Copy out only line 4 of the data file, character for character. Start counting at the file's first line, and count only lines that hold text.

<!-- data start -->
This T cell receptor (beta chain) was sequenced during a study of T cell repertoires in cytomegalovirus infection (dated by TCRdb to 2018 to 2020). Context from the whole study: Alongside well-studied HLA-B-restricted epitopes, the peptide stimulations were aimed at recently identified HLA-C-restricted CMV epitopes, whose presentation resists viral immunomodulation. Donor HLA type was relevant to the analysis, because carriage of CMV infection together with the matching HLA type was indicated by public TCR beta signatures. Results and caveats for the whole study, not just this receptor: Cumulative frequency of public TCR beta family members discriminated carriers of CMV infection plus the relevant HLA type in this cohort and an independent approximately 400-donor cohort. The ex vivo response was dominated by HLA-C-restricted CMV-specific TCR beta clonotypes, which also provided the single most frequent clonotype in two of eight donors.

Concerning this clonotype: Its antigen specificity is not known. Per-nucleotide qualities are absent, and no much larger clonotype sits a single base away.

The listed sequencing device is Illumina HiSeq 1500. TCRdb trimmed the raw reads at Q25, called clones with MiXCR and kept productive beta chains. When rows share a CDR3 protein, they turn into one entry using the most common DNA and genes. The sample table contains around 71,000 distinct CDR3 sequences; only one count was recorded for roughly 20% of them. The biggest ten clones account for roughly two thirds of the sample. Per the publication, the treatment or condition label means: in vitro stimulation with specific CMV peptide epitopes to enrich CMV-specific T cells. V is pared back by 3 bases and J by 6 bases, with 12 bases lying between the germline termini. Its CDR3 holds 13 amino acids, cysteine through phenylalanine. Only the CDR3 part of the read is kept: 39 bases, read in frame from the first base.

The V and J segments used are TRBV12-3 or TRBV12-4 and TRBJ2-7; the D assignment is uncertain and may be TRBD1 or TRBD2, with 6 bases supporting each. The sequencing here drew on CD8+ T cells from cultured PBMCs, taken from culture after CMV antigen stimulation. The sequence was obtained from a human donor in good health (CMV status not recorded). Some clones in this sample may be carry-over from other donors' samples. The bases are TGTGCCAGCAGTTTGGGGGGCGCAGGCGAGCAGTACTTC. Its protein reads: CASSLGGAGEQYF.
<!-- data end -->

The V and J segments used are TRBV12-3 or TRBV12-4 and TRBJ2-7; the D assignment is uncertain and may be TRBD1 or TRBD2, with 6 bases supporting each. The sequencing here drew on CD8+ T cells from cultured PBMCs, taken from culture after CMV antigen stimulation. The sequence was obtained from a human donor in good health (CMV status not recorded). Some clones in this sample may be carry-over from other donors' samples. The bases are TGTGCCAGCAGTTTGGGGGGCGCAGGCGAGCAGTACTTC. Its protein reads: CASSLGGAGEQYF.